Archive for September, 2008

Debt to Equity

The debt-to-equity ratio can be computed with the following formula, using figures from your balance sheet:


The ratio of debt-to-owner’s equity or net worth indicates the degree of financial leverage that you’re using to enhance your return. A rising debt-to-equity ratio may signal that further increases in debt caused by purchases of inventory or fixed assets should be restrained.

Improving this ratio involves either paying off debt or increasing the amount of earnings retained in the business until after the balance sheet date. For instance, can expenses be deferred beyond the balance sheet date to increase your retained earnings? What about bonuses? Delaying any planned bonus expense serves to increase your retained earnings. As another example, you might think about repaying revolving debt (such as a line of credit) before the balance sheet date and borrowing again after the balance sheet date.

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Measures of long-term credit risk

The final group of ratios is designed to help you measure the degree of financial risk that your business faces. “Financial risk,” in this context, means the extent to which you have debt obligations that must be met, regardless of your cash flow. By looking at these ratios, you can assess your level of debt and decide whether this level is appropriate for your company. Commonly used solvency ratios are:

  • debt to equity
  • debt to assets
  • coverage of fixed costs
  • interest coverage

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Coverage of Fixed Charges

Coverage of fixed charges is also sometimes called “times fixed charges earned.”

It can be computed by taking your net income, before taxes and fixed charges (debt repayment, long-term leases, preferred stock dividends etc.), and dividing by the amount of fixed charges. The resulting number shows your ability to meet your fixed obligations of all types — the higher the number, the better.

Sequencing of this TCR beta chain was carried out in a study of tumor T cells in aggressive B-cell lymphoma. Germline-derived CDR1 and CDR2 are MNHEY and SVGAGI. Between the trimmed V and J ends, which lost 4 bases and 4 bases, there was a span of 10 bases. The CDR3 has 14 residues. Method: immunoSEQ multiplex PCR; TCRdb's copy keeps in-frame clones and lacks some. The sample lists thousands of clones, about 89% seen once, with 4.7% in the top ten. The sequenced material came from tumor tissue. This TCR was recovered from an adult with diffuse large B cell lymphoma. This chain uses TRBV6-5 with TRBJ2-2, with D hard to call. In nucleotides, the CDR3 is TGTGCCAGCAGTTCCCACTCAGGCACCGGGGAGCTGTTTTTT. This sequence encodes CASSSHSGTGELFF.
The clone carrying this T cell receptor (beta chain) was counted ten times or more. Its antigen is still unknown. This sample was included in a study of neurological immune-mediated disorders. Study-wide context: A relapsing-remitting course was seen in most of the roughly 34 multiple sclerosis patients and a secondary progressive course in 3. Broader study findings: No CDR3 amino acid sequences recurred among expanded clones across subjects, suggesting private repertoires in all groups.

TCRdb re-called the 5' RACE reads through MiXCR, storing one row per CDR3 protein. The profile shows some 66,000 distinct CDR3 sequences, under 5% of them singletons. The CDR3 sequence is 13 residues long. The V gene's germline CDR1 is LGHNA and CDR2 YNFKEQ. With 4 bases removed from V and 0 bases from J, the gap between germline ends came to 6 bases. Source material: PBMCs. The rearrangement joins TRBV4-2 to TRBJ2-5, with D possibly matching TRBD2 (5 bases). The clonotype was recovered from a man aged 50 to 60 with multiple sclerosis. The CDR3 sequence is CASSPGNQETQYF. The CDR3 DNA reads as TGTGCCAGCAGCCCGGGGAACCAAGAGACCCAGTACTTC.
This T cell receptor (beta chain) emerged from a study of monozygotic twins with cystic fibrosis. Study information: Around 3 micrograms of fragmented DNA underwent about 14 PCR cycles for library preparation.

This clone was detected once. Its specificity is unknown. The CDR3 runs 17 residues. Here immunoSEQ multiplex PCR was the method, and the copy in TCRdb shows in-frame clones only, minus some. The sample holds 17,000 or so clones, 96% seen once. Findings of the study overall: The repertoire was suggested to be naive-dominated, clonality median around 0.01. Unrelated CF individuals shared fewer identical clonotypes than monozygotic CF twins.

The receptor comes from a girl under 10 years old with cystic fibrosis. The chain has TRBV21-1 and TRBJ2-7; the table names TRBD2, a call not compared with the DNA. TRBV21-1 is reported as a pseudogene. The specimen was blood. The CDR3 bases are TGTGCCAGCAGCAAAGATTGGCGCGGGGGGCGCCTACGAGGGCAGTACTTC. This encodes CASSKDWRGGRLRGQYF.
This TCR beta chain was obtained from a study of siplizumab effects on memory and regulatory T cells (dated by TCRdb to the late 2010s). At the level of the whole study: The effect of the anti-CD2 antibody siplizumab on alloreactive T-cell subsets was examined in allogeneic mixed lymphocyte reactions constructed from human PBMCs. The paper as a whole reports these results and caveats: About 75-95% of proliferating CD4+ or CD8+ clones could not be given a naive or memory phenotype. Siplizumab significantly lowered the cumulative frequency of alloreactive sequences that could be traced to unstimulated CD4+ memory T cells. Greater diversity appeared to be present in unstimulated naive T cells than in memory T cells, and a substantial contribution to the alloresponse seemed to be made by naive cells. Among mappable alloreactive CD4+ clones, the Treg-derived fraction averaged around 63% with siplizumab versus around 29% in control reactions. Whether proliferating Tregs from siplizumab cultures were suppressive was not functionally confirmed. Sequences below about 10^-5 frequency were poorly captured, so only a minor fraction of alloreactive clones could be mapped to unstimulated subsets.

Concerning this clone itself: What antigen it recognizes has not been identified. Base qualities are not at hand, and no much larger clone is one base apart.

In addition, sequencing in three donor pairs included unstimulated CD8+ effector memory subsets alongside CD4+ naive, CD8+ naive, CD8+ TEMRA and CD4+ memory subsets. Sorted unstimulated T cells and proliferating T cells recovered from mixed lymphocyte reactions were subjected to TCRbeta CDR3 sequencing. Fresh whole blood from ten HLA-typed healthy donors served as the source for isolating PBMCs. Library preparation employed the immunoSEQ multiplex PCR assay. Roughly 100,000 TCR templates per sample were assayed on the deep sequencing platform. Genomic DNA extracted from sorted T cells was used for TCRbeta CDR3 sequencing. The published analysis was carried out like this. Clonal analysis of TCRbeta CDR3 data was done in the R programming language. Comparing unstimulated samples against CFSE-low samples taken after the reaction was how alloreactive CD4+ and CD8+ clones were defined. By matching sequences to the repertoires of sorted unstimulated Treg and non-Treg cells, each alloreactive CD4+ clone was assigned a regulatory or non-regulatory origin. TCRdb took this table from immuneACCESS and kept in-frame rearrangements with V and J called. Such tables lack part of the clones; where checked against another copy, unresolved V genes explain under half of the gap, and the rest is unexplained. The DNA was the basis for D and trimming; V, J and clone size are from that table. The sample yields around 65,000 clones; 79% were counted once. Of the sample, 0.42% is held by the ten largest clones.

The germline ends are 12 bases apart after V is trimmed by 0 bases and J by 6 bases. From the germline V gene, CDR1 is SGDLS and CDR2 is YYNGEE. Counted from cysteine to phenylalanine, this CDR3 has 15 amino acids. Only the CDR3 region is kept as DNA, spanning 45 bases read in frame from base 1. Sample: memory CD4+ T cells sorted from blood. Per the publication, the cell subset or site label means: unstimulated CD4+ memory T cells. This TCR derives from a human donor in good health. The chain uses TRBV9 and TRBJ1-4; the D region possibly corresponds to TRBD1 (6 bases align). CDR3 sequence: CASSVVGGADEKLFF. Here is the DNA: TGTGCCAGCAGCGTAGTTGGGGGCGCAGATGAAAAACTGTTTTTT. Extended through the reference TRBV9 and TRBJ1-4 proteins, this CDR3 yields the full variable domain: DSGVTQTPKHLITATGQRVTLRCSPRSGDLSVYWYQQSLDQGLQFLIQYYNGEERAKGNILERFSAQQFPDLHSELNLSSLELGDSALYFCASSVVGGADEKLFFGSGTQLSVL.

Obviously, an inability to meet any fixed obligation of the business threatens your business’s well-being. Many working capital loan agreements will specify that you must maintain this ratio at a specified level, so that the lender has some assurance that you’ll continue to be able to make your payments.

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Debt to Assets

This ratio measures the percentage of a business’s assets that are financed with debt, and can be calculated using the following formula:


This ratio measures the percentage of assets financed by creditors, compared to the percentage that has been financed by the business owners. Historically, a debt-to-asset ratio of no more than 50 percent has been considered prudent. A higher ratio indicates a possible overuse of leverage, and it may indicate potential problems meeting the debt payments.

Improving this ratio means taking steps to either increase the value of your assets, or to pay off debt. For example, you might explore whether inventory or other assets can be given a higher value. If you go the route of paying off debt, you’ll also improve your current ratio and debt-to-equity ratio.

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Interest Coverage

Interest coverage is also sometimes known as the “times interest earned ratio.” It is very similar to the “times fixed charges earned” ratio but focuses more narrowly on the interest portion of your debt payments.

To calculate this ratio, you can use the following formula:


By comparing the ratio of operating income to interest expense, you measure how many times your interest obligations are covered by earnings from operations. The higher the ratio, the bigger your cushion and the more able the business is to meet interest payments. If this ratio is declining over time, it’s a clear indication that your financial risk is increasing.